From the market we decide to explore some more of the city so wandered along the sea front a short way before going back inland to some smarter looking shopping streets and city gardens. There were plenty of cafes with seating on the pavements which were great for sitting and watching the world go by. After a bolo do caco sandwich for lunch (made with traditional Madeiran bread) we decided to head out of the city and further along the coast.
The first stop was the Cabo Girao Cliffs Skywalk, a glass lookout point over one of the tallest sea cliffs in Europe. It was terrifying! I hate heights so standing on a glass floored platform 580 metres above the seashore was not my cup of tea (particularly following my first experience of driving on the wrong side of the road which had involved a lot of hairpin bends up the mountain). The view from the platform was good and the experience was free but I wouldn’t have said it was necessarily worth a special trip.
We carried on west to Boa Morte to attempt a Levada walk along the Levada do Norte. Levadas are Madeira’s clever irritation systems which run along the terraced mountainside. Most are only accessible by car and the walks are linear so you need to be prepared to go back the way you came. We only did a short walk for the experience and sadly the Levada was empty as it looked like there was some maintenance work taking place, but we still saw some decent views and it meant we saw another part of the island. If you are planning on doing a Levada walk I’d suggest doing your research. Some of the paths can apparently be quite vertigo inducing or go through tunnels so require you to have a torch with you. The one we did wasn’t the most interesting, but it was good to have done one.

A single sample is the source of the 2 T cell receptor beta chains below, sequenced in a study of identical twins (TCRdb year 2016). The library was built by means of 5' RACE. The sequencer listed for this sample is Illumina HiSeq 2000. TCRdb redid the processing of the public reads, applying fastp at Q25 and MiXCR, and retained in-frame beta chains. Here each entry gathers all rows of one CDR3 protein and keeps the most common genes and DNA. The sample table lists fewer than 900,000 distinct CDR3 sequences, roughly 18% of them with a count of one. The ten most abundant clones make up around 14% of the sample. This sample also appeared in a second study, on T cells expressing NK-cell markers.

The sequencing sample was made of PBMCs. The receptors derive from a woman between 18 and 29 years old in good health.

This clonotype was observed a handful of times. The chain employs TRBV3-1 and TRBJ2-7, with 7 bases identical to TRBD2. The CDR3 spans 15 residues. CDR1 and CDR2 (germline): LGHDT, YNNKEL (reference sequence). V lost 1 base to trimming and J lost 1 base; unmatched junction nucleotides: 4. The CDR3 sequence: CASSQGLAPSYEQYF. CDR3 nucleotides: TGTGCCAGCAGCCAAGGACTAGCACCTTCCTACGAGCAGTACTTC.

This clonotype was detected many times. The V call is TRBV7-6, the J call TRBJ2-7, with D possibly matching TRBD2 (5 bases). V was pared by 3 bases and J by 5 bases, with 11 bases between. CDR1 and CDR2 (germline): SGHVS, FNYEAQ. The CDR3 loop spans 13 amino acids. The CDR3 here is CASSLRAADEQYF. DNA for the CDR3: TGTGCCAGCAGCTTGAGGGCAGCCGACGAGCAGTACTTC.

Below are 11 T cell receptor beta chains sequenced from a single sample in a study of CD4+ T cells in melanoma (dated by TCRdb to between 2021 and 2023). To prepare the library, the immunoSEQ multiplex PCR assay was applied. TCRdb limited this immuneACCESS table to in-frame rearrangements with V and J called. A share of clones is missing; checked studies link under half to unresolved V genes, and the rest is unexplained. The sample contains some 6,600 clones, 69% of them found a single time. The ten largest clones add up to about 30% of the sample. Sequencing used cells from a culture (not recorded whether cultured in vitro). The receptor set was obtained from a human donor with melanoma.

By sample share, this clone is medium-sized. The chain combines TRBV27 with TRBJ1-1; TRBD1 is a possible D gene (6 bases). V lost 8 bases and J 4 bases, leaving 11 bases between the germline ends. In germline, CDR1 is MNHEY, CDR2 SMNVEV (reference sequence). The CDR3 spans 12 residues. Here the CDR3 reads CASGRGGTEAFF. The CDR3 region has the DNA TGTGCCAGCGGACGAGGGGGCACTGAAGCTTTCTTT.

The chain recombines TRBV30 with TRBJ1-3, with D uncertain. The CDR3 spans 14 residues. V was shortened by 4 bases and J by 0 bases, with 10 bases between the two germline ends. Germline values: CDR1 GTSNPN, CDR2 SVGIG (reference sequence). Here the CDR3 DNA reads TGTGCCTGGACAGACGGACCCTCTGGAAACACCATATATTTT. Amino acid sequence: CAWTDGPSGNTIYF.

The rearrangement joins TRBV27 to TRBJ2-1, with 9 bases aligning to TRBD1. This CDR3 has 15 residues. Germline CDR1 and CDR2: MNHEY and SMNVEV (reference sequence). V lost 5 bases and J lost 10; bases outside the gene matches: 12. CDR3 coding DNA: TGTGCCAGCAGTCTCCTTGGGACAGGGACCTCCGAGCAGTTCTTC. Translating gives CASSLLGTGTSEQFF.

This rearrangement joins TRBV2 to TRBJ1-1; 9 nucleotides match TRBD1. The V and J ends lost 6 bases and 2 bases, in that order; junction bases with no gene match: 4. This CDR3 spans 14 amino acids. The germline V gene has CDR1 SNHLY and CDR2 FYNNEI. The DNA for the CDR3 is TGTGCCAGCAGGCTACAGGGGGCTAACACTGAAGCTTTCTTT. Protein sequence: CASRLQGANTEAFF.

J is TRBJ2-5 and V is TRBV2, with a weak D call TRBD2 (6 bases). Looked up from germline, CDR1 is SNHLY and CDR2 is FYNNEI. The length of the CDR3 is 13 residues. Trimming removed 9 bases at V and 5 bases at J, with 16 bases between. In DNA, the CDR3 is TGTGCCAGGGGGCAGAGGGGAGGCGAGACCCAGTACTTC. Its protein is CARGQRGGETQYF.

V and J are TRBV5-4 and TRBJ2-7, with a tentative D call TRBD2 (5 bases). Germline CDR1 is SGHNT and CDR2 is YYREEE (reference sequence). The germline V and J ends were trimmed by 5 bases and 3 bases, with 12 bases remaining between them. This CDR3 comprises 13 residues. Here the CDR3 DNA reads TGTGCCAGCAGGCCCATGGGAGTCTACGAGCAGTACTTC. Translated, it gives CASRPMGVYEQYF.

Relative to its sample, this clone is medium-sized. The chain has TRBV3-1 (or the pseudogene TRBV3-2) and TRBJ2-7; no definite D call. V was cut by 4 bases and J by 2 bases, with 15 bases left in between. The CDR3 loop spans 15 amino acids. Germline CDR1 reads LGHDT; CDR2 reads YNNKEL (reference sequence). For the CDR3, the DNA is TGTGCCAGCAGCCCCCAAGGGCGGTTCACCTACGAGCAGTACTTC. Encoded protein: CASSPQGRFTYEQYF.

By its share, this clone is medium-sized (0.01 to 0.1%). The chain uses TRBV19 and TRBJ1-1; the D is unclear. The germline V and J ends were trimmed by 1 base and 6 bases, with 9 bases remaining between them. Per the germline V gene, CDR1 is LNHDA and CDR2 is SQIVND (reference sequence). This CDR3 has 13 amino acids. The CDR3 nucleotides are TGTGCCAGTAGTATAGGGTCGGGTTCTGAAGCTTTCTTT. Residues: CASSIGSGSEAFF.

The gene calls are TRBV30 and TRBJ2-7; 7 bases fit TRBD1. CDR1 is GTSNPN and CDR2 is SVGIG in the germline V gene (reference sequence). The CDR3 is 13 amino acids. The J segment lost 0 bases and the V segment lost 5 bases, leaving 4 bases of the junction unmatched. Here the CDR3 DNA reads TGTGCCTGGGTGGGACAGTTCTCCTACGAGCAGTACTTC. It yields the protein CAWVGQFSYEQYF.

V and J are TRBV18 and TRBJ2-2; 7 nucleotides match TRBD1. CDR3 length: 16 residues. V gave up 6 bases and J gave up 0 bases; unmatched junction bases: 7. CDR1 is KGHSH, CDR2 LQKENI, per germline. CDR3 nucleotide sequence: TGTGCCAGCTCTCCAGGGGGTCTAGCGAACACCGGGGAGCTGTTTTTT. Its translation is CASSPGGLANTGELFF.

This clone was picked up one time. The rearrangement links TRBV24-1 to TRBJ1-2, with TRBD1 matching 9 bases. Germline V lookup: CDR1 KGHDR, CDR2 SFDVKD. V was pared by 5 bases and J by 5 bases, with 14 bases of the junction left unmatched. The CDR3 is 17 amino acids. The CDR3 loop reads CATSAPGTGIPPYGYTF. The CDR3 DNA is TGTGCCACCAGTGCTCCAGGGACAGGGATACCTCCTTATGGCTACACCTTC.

Day 3: The Botanical Gardens
Madeira is an island which is known for its tropical plants and flowers so it would have been a shame to visit and not see any of its famous gardens. We decided to go to the botanical gardens, which involved travelling via two cableways. The first goes over the city of Funchal and offers some incredible views up to Monte. Although there are a range of different things to do at Monte including a tropical garden, we took a second gondola down to the botanical gardens across a valley.